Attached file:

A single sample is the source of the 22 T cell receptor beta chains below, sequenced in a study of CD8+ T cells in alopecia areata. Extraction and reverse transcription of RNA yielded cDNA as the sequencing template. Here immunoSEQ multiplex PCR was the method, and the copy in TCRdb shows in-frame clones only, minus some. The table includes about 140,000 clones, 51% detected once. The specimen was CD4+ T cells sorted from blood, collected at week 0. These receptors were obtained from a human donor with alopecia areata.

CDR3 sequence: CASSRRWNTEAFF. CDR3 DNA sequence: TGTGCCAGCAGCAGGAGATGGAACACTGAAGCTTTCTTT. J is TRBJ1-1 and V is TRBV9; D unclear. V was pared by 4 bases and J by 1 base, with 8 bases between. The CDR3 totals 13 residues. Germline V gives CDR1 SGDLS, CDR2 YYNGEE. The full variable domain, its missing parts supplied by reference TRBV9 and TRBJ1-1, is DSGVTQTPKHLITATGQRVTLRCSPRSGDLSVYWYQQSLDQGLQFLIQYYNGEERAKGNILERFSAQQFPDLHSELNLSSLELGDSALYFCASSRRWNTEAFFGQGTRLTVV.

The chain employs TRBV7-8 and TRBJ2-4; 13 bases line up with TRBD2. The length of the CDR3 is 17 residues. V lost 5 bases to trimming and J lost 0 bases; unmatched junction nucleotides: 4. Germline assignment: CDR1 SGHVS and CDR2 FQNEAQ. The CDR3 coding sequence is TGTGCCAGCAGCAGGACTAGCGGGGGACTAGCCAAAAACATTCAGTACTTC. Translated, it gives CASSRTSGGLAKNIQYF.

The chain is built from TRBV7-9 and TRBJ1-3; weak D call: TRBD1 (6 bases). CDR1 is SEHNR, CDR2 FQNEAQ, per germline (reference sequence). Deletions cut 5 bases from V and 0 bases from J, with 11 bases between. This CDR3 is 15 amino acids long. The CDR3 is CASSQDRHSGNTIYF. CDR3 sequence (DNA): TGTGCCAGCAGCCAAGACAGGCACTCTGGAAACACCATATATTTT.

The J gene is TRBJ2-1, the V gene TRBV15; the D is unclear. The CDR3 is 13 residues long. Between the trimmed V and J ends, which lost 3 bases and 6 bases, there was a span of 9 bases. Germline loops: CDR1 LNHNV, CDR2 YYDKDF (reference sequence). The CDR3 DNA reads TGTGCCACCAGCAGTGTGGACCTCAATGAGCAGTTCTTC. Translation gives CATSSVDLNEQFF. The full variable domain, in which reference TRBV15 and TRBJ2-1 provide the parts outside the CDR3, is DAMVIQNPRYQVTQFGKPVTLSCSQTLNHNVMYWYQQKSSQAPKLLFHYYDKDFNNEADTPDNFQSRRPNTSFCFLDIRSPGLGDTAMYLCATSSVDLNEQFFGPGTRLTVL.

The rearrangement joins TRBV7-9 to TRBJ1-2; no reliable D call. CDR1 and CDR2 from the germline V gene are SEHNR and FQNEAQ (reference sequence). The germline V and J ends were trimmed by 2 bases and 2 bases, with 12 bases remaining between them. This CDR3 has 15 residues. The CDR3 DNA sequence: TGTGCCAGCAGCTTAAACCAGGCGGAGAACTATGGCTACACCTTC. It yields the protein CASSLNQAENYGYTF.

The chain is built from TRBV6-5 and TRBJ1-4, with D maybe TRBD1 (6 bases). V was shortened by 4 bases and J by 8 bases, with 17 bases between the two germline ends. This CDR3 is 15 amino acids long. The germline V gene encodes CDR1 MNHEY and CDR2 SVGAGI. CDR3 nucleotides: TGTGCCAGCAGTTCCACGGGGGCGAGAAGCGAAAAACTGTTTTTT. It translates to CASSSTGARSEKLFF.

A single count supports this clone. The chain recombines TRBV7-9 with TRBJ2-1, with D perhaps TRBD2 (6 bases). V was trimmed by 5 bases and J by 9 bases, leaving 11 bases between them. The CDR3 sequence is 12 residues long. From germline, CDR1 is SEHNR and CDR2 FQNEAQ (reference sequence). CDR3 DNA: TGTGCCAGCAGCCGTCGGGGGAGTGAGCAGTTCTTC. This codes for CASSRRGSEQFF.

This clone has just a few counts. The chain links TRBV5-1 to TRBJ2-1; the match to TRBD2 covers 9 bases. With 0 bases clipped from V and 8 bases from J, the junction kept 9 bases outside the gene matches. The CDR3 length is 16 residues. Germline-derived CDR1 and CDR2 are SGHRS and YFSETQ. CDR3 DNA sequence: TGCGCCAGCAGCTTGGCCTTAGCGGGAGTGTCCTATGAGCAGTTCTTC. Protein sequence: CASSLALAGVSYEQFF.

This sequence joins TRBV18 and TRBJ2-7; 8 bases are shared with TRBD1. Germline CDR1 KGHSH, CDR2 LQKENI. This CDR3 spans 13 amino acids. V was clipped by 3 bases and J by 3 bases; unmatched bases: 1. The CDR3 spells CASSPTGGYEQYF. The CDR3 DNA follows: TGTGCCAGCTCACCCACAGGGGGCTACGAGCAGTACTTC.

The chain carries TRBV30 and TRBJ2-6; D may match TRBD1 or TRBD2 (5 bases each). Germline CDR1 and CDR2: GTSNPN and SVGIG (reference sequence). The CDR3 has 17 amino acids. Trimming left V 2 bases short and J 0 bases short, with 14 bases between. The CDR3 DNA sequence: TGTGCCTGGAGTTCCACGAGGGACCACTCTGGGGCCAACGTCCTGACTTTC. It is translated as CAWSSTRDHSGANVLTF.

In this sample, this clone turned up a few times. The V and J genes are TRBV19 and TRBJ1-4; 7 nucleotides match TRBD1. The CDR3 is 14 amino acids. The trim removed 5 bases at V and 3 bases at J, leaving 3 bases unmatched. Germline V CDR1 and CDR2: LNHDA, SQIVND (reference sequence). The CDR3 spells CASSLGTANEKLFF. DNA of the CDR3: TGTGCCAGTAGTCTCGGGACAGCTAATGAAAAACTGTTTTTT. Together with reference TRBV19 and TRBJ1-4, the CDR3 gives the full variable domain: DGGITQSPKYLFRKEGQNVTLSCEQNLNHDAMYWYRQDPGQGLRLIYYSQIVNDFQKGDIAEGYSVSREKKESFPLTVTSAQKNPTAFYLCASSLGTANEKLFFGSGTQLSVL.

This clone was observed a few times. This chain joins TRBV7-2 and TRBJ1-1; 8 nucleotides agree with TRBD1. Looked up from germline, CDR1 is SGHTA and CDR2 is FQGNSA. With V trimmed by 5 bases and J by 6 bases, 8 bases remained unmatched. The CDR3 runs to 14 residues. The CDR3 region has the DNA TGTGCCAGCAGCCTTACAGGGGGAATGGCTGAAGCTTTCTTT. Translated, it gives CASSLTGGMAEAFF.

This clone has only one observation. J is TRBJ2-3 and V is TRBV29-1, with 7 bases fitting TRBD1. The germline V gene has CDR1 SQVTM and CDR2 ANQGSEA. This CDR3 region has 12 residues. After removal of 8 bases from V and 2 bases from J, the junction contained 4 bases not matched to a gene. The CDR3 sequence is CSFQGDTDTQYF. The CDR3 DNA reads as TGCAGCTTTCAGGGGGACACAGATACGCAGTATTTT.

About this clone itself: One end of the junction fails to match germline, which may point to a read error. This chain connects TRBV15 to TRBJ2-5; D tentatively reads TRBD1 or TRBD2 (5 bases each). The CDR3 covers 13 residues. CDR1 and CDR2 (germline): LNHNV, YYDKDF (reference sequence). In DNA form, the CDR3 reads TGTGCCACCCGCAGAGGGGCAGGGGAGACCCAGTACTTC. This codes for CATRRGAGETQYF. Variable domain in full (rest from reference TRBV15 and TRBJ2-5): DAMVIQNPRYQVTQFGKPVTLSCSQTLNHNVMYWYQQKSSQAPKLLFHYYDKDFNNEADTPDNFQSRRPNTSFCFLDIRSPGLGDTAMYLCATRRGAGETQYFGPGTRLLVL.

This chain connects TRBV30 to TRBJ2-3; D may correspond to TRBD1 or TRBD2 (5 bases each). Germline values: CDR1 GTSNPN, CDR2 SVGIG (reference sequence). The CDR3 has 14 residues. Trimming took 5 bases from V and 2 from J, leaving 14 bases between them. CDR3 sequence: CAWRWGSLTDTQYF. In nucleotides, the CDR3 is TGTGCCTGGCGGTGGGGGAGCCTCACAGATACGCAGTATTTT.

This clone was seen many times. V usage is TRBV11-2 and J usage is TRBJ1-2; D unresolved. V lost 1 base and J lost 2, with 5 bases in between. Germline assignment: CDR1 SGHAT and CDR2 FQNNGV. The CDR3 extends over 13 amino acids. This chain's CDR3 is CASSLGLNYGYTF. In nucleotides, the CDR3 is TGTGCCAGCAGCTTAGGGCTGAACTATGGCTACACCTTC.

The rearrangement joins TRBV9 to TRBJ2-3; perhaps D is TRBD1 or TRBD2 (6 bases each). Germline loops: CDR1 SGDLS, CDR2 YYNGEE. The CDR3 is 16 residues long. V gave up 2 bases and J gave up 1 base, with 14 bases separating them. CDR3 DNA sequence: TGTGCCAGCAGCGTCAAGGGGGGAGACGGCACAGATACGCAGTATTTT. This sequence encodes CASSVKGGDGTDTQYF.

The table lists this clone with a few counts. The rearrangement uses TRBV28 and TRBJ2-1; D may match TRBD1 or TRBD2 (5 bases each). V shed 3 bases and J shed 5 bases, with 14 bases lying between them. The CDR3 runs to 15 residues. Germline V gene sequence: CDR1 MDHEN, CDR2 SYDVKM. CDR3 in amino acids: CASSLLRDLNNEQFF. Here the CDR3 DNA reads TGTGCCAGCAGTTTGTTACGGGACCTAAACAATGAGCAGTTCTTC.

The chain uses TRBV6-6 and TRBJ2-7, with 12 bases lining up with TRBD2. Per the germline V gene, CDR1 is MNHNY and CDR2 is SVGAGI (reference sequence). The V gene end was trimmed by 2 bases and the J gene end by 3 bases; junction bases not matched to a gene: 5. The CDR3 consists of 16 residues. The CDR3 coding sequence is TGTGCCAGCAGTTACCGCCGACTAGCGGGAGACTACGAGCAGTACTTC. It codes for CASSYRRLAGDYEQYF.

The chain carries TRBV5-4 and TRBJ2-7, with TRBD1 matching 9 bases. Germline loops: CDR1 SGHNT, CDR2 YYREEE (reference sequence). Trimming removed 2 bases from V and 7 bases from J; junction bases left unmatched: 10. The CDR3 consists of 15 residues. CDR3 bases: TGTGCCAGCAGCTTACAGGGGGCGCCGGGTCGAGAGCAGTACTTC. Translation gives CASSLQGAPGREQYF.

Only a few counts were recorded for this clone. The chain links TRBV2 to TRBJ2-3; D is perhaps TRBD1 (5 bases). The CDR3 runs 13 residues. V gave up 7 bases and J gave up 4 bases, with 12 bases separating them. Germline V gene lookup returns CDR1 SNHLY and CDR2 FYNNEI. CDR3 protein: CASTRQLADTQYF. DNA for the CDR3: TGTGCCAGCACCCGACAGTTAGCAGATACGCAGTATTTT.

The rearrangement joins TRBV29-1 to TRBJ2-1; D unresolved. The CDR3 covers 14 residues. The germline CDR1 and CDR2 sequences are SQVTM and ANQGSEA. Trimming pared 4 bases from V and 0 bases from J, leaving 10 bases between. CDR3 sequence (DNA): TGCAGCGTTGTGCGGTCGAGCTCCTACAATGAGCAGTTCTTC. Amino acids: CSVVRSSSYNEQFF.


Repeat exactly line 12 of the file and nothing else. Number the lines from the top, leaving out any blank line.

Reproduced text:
In this sample, this clone turned up a few times. The V and J genes are TRBV19 and TRBJ1-4; 7 nucleotides match TRBD1. The CDR3 is 14 amino acids. The trim removed 5 bases at V and 3 bases at J, leaving 3 bases unmatched. Germline V CDR1 and CDR2: LNHDA, SQIVND (reference sequence). The CDR3 spells CASSLGTANEKLFF. DNA of the CDR3: TGTGCCAGTAGTCTCGGGACAGCTAATGAAAAACTGTTTTTT. Together with reference TRBV19 and TRBJ1-4, the CDR3 gives the full variable domain: DGGITQSPKYLFRKEGQNVTLSCEQNLNHDAMYWYRQDPGQGLRLIYYSQIVNDFQKGDIAEGYSVSREKKESFPLTVTSAQKNPTAFYLCASSLGTANEKLFFGSGTQLSVL.